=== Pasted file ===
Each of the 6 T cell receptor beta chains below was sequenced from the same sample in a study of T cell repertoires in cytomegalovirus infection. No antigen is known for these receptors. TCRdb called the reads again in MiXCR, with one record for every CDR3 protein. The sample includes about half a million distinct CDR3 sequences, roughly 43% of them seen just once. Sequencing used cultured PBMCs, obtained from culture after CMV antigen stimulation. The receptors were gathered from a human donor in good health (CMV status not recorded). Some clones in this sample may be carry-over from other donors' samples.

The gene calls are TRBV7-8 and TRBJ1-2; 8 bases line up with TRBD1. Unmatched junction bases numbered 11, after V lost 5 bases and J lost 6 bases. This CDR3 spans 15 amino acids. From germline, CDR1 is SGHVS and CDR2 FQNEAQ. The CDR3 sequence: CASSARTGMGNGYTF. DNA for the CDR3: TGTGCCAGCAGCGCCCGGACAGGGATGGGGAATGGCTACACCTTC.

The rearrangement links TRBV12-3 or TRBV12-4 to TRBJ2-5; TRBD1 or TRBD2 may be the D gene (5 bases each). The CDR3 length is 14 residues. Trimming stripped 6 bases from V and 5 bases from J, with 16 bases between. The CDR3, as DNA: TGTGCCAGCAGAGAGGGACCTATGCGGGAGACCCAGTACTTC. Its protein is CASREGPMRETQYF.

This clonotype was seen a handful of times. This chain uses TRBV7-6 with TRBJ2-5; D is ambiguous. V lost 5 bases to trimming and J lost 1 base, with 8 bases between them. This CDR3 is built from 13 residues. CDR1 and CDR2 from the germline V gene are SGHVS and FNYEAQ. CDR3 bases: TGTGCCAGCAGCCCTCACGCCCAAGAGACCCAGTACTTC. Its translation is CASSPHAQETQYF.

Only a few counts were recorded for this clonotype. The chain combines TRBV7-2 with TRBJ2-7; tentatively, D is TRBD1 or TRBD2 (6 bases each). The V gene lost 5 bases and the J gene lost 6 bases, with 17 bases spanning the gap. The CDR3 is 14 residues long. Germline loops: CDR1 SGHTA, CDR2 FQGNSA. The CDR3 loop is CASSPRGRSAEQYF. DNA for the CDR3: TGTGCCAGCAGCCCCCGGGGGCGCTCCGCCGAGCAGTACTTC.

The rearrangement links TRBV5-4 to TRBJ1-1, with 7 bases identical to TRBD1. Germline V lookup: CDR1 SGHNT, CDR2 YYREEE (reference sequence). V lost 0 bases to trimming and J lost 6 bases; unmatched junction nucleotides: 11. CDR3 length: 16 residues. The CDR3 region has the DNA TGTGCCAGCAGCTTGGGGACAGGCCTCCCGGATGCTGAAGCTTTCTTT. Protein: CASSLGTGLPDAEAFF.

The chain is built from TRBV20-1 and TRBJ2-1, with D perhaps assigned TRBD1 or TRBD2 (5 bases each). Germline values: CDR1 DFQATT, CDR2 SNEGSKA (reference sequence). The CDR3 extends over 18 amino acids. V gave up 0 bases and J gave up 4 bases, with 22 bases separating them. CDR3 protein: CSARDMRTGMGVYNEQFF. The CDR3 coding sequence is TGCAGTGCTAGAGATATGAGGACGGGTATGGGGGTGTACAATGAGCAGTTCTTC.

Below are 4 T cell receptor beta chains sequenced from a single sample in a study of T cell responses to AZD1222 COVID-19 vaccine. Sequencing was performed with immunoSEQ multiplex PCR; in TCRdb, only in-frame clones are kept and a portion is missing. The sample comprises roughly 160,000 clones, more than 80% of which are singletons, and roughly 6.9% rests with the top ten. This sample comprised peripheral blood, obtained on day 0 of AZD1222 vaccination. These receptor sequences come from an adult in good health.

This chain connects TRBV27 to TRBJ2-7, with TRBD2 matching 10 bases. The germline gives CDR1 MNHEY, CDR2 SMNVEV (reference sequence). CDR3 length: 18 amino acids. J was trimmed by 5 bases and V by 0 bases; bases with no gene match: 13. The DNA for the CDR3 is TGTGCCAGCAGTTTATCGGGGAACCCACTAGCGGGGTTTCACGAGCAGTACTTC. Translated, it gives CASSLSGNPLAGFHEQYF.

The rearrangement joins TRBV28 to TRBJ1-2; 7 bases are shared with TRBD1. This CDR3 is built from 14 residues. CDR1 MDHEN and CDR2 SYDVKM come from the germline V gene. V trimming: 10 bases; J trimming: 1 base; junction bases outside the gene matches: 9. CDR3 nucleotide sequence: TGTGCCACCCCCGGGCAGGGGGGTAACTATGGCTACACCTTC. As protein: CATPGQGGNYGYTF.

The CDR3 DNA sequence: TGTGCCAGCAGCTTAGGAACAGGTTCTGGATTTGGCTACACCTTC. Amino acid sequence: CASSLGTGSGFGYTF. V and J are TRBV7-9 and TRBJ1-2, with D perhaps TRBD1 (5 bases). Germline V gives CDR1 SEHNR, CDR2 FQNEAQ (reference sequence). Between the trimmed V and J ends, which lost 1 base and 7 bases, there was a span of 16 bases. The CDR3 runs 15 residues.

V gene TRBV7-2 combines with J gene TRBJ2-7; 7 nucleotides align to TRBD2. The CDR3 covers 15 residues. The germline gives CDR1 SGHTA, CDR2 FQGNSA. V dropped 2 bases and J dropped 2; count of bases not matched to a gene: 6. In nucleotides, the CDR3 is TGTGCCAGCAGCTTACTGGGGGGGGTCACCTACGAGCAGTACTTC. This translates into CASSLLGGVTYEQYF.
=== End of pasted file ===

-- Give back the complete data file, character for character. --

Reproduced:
Each of the 6 T cell receptor beta chains below was sequenced from the same sample in a study of T cell repertoires in cytomegalovirus infection. No antigen is known for these receptors. TCRdb called the reads again in MiXCR, with one record for every CDR3 protein. The sample includes about half a million distinct CDR3 sequences, roughly 43% of them seen just once. Sequencing used cultured PBMCs, obtained from culture after CMV antigen stimulation. The receptors were gathered from a human donor in good health (CMV status not recorded). Some clones in this sample may be carry-over from other donors' samples.

The gene calls are TRBV7-8 and TRBJ1-2; 8 bases line up with TRBD1. Unmatched junction bases numbered 11, after V lost 5 bases and J lost 6 bases. This CDR3 spans 15 amino acids. From germline, CDR1 is SGHVS and CDR2 FQNEAQ. The CDR3 sequence: CASSARTGMGNGYTF. DNA for the CDR3: TGTGCCAGCAGCGCCCGGACAGGGATGGGGAATGGCTACACCTTC.

The rearrangement links TRBV12-3 or TRBV12-4 to TRBJ2-5; TRBD1 or TRBD2 may be the D gene (5 bases each). The CDR3 length is 14 residues. Trimming stripped 6 bases from V and 5 bases from J, with 16 bases between. The CDR3, as DNA: TGTGCCAGCAGAGAGGGACCTATGCGGGAGACCCAGTACTTC. Its protein is CASREGPMRETQYF.

This clonotype was seen a handful of times. This chain uses TRBV7-6 with TRBJ2-5; D is ambiguous. V lost 5 bases to trimming and J lost 1 base, with 8 bases between them. This CDR3 is built from 13 residues. CDR1 and CDR2 from the germline V gene are SGHVS and FNYEAQ. CDR3 bases: TGTGCCAGCAGCCCTCACGCCCAAGAGACCCAGTACTTC. Its translation is CASSPHAQETQYF.

Only a few counts were recorded for this clonotype. The chain combines TRBV7-2 with TRBJ2-7; tentatively, D is TRBD1 or TRBD2 (6 bases each). The V gene lost 5 bases and the J gene lost 6 bases, with 17 bases spanning the gap. The CDR3 is 14 residues long. Germline loops: CDR1 SGHTA, CDR2 FQGNSA. The CDR3 loop is CASSPRGRSAEQYF. DNA for the CDR3: TGTGCCAGCAGCCCCCGGGGGCGCTCCGCCGAGCAGTACTTC.

The rearrangement links TRBV5-4 to TRBJ1-1, with 7 bases identical to TRBD1. Germline V lookup: CDR1 SGHNT, CDR2 YYREEE (reference sequence). V lost 0 bases to trimming and J lost 6 bases; unmatched junction nucleotides: 11. CDR3 length: 16 residues. The CDR3 region has the DNA TGTGCCAGCAGCTTGGGGACAGGCCTCCCGGATGCTGAAGCTTTCTTT. Protein: CASSLGTGLPDAEAFF.

The chain is built from TRBV20-1 and TRBJ2-1, with D perhaps assigned TRBD1 or TRBD2 (5 bases each). Germline values: CDR1 DFQATT, CDR2 SNEGSKA (reference sequence). The CDR3 extends over 18 amino acids. V gave up 0 bases and J gave up 4 bases, with 22 bases separating them. CDR3 protein: CSARDMRTGMGVYNEQFF. The CDR3 coding sequence is TGCAGTGCTAGAGATATGAGGACGGGTATGGGGGTGTACAATGAGCAGTTCTTC.

Below are 4 T cell receptor beta chains sequenced from a single sample in a study of T cell responses to AZD1222 COVID-19 vaccine. Sequencing was performed with immunoSEQ multiplex PCR; in TCRdb, only in-frame clones are kept and a portion is missing. The sample comprises roughly 160,000 clones, more than 80% of which are singletons, and roughly 6.9% rests with the top ten. This sample comprised peripheral blood, obtained on day 0 of AZD1222 vaccination. These receptor sequences come from an adult in good health.

This chain connects TRBV27 to TRBJ2-7, with TRBD2 matching 10 bases. The germline gives CDR1 MNHEY, CDR2 SMNVEV (reference sequence). CDR3 length: 18 amino acids. J was trimmed by 5 bases and V by 0 bases; bases with no gene match: 13. The DNA for the CDR3 is TGTGCCAGCAGTTTATCGGGGAACCCACTAGCGGGGTTTCACGAGCAGTACTTC. Translated, it gives CASSLSGNPLAGFHEQYF.

The rearrangement joins TRBV28 to TRBJ1-2; 7 bases are shared with TRBD1. This CDR3 is built from 14 residues. CDR1 MDHEN and CDR2 SYDVKM come from the germline V gene. V trimming: 10 bases; J trimming: 1 base; junction bases outside the gene matches: 9. CDR3 nucleotide sequence: TGTGCCACCCCCGGGCAGGGGGGTAACTATGGCTACACCTTC. As protein: CATPGQGGNYGYTF.

The CDR3 DNA sequence: TGTGCCAGCAGCTTAGGAACAGGTTCTGGATTTGGCTACACCTTC. Amino acid sequence: CASSLGTGSGFGYTF. V and J are TRBV7-9 and TRBJ1-2, with D perhaps TRBD1 (5 bases). Germline V gives CDR1 SEHNR, CDR2 FQNEAQ (reference sequence). Between the trimmed V and J ends, which lost 1 base and 7 bases, there was a span of 16 bases. The CDR3 runs 15 residues.

V gene TRBV7-2 combines with J gene TRBJ2-7; 7 nucleotides align to TRBD2. The CDR3 covers 15 residues. The germline gives CDR1 SGHTA, CDR2 FQGNSA. V dropped 2 bases and J dropped 2; count of bases not matched to a gene: 6. In nucleotides, the CDR3 is TGTGCCAGCAGCTTACTGGGGGGGGTCACCTACGAGCAGTACTTC. This translates into CASSLLGGVTYEQYF.